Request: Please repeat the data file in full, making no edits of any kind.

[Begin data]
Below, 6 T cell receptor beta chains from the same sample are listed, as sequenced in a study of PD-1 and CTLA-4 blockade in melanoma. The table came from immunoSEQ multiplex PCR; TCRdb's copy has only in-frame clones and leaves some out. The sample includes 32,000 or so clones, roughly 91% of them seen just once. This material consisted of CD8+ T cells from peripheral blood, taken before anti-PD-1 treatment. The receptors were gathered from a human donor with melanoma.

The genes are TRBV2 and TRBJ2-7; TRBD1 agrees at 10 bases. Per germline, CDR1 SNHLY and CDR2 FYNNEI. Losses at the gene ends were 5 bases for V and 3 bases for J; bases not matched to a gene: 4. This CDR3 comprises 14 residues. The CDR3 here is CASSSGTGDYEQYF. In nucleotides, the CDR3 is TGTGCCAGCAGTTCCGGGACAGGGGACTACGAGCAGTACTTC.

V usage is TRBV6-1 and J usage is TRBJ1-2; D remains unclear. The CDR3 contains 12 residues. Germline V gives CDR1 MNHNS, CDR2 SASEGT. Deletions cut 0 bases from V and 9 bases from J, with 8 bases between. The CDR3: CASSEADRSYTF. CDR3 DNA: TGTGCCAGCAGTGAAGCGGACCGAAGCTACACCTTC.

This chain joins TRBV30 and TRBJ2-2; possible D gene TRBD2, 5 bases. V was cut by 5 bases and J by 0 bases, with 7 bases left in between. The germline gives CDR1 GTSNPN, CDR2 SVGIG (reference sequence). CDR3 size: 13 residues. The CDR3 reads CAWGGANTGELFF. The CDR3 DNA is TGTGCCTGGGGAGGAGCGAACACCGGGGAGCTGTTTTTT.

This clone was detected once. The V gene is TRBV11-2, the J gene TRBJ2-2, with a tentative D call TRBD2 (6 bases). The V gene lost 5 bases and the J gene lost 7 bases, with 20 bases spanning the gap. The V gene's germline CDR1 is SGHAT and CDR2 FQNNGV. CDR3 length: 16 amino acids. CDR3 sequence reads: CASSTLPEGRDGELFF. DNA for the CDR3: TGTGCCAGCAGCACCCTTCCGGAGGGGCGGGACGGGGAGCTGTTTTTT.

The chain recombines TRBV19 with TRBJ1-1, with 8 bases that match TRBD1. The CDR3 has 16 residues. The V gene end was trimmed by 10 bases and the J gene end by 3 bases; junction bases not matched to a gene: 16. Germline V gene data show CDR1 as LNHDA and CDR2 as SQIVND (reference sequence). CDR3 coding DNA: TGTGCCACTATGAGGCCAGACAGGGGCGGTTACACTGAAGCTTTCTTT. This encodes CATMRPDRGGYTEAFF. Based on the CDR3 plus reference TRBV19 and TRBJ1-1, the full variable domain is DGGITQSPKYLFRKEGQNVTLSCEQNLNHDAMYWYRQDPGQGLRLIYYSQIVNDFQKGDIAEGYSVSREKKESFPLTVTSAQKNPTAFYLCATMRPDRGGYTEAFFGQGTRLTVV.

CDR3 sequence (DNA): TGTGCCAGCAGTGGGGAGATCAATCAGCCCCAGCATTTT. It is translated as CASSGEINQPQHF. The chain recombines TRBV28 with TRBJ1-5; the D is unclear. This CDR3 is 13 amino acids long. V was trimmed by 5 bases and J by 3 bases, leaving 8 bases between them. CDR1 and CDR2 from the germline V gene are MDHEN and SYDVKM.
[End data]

Below, 6 T cell receptor beta chains from the same sample are listed, as sequenced in a study of PD-1 and CTLA-4 blockade in melanoma. The table came from immunoSEQ multiplex PCR; TCRdb's copy has only in-frame clones and leaves some out. The sample includes 32,000 or so clones, roughly 91% of them seen just once. This material consisted of CD8+ T cells from peripheral blood, taken before anti-PD-1 treatment. The receptors were gathered from a human donor with melanoma.

The genes are TRBV2 and TRBJ2-7; TRBD1 agrees at 10 bases. Per germline, CDR1 SNHLY and CDR2 FYNNEI. Losses at the gene ends were 5 bases for V and 3 bases for J; bases not matched to a gene: 4. This CDR3 comprises 14 residues. The CDR3 here is CASSSGTGDYEQYF. In nucleotides, the CDR3 is TGTGCCAGCAGTTCCGGGACAGGGGACTACGAGCAGTACTTC.

V usage is TRBV6-1 and J usage is TRBJ1-2; D remains unclear. The CDR3 contains 12 residues. Germline V gives CDR1 MNHNS, CDR2 SASEGT. Deletions cut 0 bases from V and 9 bases from J, with 8 bases between. The CDR3: CASSEADRSYTF. CDR3 DNA: TGTGCCAGCAGTGAAGCGGACCGAAGCTACACCTTC.

This chain joins TRBV30 and TRBJ2-2; possible D gene TRBD2, 5 bases. V was cut by 5 bases and J by 0 bases, with 7 bases left in between. The germline gives CDR1 GTSNPN, CDR2 SVGIG (reference sequence). CDR3 size: 13 residues. The CDR3 reads CAWGGANTGELFF. The CDR3 DNA is TGTGCCTGGGGAGGAGCGAACACCGGGGAGCTGTTTTTT.

This clone was detected once. The V gene is TRBV11-2, the J gene TRBJ2-2, with a tentative D call TRBD2 (6 bases). The V gene lost 5 bases and the J gene lost 7 bases, with 20 bases spanning the gap. The V gene's germline CDR1 is SGHAT and CDR2 FQNNGV. CDR3 length: 16 amino acids. CDR3 sequence reads: CASSTLPEGRDGELFF. DNA for the CDR3: TGTGCCAGCAGCACCCTTCCGGAGGGGCGGGACGGGGAGCTGTTTTTT.

The chain recombines TRBV19 with TRBJ1-1, with 8 bases that match TRBD1. The CDR3 has 16 residues. The V gene end was trimmed by 10 bases and the J gene end by 3 bases; junction bases not matched to a gene: 16. Germline V gene data show CDR1 as LNHDA and CDR2 as SQIVND (reference sequence). CDR3 coding DNA: TGTGCCACTATGAGGCCAGACAGGGGCGGTTACACTGAAGCTTTCTTT. This encodes CATMRPDRGGYTEAFF. Based on the CDR3 plus reference TRBV19 and TRBJ1-1, the full variable domain is DGGITQSPKYLFRKEGQNVTLSCEQNLNHDAMYWYRQDPGQGLRLIYYSQIVNDFQKGDIAEGYSVSREKKESFPLTVTSAQKNPTAFYLCATMRPDRGGYTEAFFGQGTRLTVV.

CDR3 sequence (DNA): TGTGCCAGCAGTGGGGAGATCAATCAGCCCCAGCATTTT. It is translated as CASSGEINQPQHF. The chain recombines TRBV28 with TRBJ1-5; the D is unclear. This CDR3 is 13 amino acids long. V was trimmed by 5 bases and J by 3 bases, leaving 8 bases between them. CDR1 and CDR2 from the germline V gene are MDHEN and SYDVKM.